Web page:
Mountain biking: School is in session
By Moira E. McLaughlin
The Washington Post
As a longtime skier, I never really understood why new skiers would get to the top of a bunny slope, look down and freak out. “Come on,” I would think smugly. “Just go down!”
But as I stood with my mountain bike at the top of a narrow, muddy trail littered with rocks and roots that leads down to a right turn, more rocks and roots and then finally to level ground, I knew EXACTLY how those skiers feel.
With eight other beginner mountain bikers and two instructors, I hit the trails at the Patapsco Valley State Park in Ellicott City, Md., as part of REI’s Outdoor School. I had been curious about mountain biking for a while. My older brother, Colin, is a serious mountain biker in California who spends most of his free time on the trail. He talks about “single-track trails” and “zero degree rise.” I figured East Coast mountain biking might not give me as much cred, but at least I could learn a few techniques.
Then I heard our instructor, Carl Bruce, who lived in California for about 15 years, say: “Mountain biking is so much better out here. … Mountains here are more user-friendly, and you can summit two peaks in one day.” In California, he explained, the trails are rolling. Here, “you go straight up and then straight down.”
Cool. Maybe I could earn a little cred after all.
For 2 1/2 years, outdoors store REI has offered mountain biking classes in the Washington area as part of its Outdoor School. The intention, said Bob Ehrman, our other instructor, is to “truly get people outside.”
We met at 9 a.m. in the parking lot at REI in College Park, Md., loaded in a bus and drove about 20 minutes to the park.
Most of the bikers were pretty athletic, some having run marathons and done triathlons. One dad, Clint Maddock, brought his 14-year-old son, Sam, to get him away from video games. (REI recommends that riders are at least 14. Those younger than 18 must be accompanied by an adult.)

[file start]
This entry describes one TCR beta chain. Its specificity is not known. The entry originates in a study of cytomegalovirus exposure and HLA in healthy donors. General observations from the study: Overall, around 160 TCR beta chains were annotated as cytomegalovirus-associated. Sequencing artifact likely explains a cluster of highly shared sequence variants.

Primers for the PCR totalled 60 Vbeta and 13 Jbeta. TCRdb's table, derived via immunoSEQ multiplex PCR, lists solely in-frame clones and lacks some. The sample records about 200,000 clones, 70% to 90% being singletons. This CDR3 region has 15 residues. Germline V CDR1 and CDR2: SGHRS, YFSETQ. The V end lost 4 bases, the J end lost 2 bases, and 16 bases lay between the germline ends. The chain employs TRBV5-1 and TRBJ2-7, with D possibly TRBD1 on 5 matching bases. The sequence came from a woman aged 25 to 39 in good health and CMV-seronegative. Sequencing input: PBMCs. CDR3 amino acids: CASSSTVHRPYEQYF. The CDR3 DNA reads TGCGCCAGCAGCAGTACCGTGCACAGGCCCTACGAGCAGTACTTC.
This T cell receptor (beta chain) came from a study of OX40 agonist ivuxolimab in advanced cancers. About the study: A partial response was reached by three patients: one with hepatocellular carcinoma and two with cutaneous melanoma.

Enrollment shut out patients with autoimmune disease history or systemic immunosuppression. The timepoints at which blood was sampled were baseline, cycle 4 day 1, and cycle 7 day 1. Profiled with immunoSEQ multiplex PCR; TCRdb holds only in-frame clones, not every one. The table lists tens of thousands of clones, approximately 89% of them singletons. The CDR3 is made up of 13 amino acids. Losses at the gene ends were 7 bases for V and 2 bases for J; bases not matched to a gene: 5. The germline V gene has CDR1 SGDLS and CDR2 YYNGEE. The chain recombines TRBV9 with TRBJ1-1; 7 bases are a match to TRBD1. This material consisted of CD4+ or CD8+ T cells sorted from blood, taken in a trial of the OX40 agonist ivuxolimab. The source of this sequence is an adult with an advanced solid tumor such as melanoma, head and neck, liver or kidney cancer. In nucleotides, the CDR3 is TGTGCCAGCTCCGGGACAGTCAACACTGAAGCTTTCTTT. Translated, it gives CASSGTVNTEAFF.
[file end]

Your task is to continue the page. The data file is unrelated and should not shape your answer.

“I don’t know where any of the trails are, so this was another reason to do it,” said Melissa Russell, 39, who had tried mountain biking in Georgia but had decided her mountain biking friends were “crazy. … I spent a lot of time on the ground and not enjoying it,” she said.
Others, like Jessica Kondel and Cathy Martin, both 32, were looking for a fun outdoor activity.
The group started slowly in the parking lot, maneuvering around cones and wood and learning the basics: Keep your pedals at 3 o’clock and 9 o’clock; put your weight forward going uphill, back on the way down. Easy, I thought.
Then we hit the trail. The first uphill got me winded, and the first downhill freaked me out. I straddled my bike at the top and looked down. “Come on. Just go down!” I told myself. With Bruce and Ehrman on either side of me, coaching me, my hands gripping the brakes, I slowly descended, around one root, over another rock, through some mud. I made it down successfully, albeit with a few fresh bruises.
Bruce said the trail was challenging. What made it a beginner class was not the terrain, but our slow speed. We biked about five miles the whole day, waiting for one another at the bottom of that first descent. The class is limited to 12 people, so there is plenty of one-on-one instruction.
At the end of the day, I boldly rode down the trail to the road, taking care to map out my path around the rocks and roots. “If only Colin could see me now,” I thought, right before I hit a slick patch and found myself lying in the mud.
At the van, we talked about cool mountain biking groups, sponsored rides and our newfound sport.
“Did you see the reward you get?” Bruce asked. “Everything in your mind is erased. (It’s) you, your bike and the trail. There’s not many better feelings.”
A few days later, I called my brother and told him about the mountain biking. “I liked it. I want to do more. They said it was a challenging trail. It was a cool feeling,” I told him.
“That’s good,” he said. Not exactly an invitation to ride with him, but it was a little bit of cred. That was a pretty good feeling, too.